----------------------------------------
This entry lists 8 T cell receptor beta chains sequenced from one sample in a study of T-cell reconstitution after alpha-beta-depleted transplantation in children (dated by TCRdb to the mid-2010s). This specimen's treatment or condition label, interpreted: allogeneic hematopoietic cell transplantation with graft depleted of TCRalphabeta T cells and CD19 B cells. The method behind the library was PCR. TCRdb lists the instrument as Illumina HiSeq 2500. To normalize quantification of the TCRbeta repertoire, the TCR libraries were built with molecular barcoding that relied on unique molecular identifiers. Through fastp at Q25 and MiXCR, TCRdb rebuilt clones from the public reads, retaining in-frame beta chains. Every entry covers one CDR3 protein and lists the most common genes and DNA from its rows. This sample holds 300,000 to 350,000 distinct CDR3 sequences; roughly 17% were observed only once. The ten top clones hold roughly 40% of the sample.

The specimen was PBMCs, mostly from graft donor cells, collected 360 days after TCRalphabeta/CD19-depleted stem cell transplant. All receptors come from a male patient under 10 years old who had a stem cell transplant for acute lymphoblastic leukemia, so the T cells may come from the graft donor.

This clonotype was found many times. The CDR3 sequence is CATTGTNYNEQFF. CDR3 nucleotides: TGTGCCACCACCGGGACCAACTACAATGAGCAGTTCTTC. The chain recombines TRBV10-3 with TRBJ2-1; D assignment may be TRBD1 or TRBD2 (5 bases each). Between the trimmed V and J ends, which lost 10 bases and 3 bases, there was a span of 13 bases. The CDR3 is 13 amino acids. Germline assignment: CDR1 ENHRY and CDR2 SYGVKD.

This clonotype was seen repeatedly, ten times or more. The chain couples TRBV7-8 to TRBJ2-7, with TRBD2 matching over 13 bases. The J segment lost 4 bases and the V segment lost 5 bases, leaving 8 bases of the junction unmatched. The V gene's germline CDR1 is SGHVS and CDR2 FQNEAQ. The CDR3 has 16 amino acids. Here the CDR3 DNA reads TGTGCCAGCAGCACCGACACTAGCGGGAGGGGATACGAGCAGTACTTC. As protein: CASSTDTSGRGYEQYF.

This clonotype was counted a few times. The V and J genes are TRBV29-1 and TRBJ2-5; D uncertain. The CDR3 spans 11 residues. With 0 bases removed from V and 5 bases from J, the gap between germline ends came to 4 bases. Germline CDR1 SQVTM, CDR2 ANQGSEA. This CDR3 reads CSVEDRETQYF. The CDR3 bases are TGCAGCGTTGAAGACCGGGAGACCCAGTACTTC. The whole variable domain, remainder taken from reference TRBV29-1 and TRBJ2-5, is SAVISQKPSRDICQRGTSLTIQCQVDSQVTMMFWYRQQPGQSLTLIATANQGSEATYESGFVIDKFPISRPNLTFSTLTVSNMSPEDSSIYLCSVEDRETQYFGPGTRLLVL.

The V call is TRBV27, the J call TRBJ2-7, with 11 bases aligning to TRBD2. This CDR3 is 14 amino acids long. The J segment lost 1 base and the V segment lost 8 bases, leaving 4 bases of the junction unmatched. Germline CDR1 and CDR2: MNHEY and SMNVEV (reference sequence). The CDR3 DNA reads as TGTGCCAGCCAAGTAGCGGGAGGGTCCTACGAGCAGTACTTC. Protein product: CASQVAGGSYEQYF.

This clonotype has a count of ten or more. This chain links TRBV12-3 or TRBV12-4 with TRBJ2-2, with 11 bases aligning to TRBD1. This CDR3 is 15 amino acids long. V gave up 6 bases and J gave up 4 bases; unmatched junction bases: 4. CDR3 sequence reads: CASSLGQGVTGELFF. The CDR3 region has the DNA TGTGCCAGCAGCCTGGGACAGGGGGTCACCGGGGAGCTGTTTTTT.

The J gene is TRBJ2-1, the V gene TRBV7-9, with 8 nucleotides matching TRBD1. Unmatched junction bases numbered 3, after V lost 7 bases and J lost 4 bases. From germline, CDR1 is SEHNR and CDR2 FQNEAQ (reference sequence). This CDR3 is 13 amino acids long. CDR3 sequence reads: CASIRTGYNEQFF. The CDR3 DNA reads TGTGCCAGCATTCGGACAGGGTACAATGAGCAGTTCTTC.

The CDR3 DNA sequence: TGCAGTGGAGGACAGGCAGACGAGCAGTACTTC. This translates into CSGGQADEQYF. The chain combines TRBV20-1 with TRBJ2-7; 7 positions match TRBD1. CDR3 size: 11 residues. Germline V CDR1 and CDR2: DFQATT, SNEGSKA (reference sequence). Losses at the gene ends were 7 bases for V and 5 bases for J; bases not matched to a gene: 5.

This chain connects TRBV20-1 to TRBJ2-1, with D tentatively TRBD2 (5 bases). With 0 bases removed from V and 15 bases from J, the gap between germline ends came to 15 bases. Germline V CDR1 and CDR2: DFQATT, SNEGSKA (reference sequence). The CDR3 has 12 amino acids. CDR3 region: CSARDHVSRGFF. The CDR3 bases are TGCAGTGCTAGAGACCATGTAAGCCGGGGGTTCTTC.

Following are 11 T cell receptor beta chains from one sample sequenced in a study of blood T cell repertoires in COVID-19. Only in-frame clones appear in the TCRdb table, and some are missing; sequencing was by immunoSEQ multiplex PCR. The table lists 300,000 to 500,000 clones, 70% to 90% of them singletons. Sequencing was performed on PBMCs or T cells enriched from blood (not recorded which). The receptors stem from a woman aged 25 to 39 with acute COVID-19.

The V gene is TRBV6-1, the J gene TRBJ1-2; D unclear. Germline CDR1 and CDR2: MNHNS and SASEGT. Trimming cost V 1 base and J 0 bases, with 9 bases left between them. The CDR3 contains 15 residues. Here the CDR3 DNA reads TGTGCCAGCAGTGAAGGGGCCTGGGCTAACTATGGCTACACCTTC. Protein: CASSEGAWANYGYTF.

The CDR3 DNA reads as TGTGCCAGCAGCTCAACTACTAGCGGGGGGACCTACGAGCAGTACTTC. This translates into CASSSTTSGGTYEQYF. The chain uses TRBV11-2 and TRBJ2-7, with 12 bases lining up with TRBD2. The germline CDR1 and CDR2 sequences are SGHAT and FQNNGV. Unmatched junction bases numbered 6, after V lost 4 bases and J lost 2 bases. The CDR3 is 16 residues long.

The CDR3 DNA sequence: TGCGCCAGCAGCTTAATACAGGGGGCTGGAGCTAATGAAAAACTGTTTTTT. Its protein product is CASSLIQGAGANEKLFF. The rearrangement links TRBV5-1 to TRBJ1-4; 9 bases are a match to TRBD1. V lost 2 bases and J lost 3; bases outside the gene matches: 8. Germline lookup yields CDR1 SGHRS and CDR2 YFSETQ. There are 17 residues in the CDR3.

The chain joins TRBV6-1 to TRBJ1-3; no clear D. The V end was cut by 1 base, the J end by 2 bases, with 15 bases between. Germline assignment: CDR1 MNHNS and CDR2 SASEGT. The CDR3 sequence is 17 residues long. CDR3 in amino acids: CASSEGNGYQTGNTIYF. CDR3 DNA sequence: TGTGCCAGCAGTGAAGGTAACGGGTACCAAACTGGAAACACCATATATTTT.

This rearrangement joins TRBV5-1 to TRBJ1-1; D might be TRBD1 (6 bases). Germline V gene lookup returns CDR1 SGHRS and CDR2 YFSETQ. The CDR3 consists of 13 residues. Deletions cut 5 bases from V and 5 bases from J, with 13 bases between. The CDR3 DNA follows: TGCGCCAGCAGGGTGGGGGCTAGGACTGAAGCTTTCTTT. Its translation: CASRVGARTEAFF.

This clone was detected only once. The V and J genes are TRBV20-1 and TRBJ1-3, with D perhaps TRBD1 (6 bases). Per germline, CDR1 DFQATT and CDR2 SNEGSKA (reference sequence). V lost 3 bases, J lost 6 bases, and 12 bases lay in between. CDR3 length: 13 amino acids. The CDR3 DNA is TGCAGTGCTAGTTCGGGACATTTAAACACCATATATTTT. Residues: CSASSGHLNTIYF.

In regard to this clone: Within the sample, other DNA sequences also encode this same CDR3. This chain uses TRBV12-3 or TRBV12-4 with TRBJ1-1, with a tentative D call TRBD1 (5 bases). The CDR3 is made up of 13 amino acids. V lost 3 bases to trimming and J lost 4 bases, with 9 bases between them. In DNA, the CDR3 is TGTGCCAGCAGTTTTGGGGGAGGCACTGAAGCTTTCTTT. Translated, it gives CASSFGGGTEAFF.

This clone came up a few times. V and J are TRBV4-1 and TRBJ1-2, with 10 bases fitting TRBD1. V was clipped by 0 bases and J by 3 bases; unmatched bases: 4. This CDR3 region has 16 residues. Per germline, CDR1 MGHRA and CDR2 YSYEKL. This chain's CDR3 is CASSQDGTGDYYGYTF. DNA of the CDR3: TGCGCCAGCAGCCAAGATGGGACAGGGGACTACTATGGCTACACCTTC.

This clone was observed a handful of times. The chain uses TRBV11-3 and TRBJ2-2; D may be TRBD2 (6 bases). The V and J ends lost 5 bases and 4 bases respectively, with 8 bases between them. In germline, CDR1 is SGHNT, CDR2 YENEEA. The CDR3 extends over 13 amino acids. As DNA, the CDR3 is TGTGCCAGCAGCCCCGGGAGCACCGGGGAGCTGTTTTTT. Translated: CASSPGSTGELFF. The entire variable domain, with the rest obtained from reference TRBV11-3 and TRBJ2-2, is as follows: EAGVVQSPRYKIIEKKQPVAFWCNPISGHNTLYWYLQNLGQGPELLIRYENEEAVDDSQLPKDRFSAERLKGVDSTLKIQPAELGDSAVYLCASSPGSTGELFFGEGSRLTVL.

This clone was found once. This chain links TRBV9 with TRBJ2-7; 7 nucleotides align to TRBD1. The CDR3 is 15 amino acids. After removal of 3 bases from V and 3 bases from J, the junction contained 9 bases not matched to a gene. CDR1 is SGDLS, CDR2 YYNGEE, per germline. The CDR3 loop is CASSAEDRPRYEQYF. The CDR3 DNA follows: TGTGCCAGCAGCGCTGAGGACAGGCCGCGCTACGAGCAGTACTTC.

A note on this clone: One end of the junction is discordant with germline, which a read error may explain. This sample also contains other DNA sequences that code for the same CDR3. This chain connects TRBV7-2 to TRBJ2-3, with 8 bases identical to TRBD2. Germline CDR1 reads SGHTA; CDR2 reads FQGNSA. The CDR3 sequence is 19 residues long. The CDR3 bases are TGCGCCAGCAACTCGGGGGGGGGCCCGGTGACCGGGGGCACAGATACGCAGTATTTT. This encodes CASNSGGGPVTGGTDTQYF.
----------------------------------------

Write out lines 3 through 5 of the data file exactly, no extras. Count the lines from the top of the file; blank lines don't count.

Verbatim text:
This clonotype was found many times. The CDR3 sequence is CATTGTNYNEQFF. CDR3 nucleotides: TGTGCCACCACCGGGACCAACTACAATGAGCAGTTCTTC. The chain recombines TRBV10-3 with TRBJ2-1; D assignment may be TRBD1 or TRBD2 (5 bases each). Between the trimmed V and J ends, which lost 10 bases and 3 bases, there was a span of 13 bases. The CDR3 is 13 amino acids. Germline assignment: CDR1 ENHRY and CDR2 SYGVKD.

This clonotype was seen repeatedly, ten times or more. The chain couples TRBV7-8 to TRBJ2-7, with TRBD2 matching over 13 bases. The J segment lost 4 bases and the V segment lost 5 bases, leaving 8 bases of the junction unmatched. The V gene's germline CDR1 is SGHVS and CDR2 FQNEAQ. The CDR3 has 16 amino acids. Here the CDR3 DNA reads TGTGCCAGCAGCACCGACACTAGCGGGAGGGGATACGAGCAGTACTTC. As protein: CASSTDTSGRGYEQYF.

This clonotype was counted a few times. The V and J genes are TRBV29-1 and TRBJ2-5; D uncertain. The CDR3 spans 11 residues. With 0 bases removed from V and 5 bases from J, the gap between germline ends came to 4 bases. Germline CDR1 SQVTM, CDR2 ANQGSEA. This CDR3 reads CSVEDRETQYF. The CDR3 bases are TGCAGCGTTGAAGACCGGGAGACCCAGTACTTC. The whole variable domain, remainder taken from reference TRBV29-1 and TRBJ2-5, is SAVISQKPSRDICQRGTSLTIQCQVDSQVTMMFWYRQQPGQSLTLIATANQGSEATYESGFVIDKFPISRPNLTFSTLTVSNMSPEDSSIYLCSVEDRETQYFGPGTRLLVL.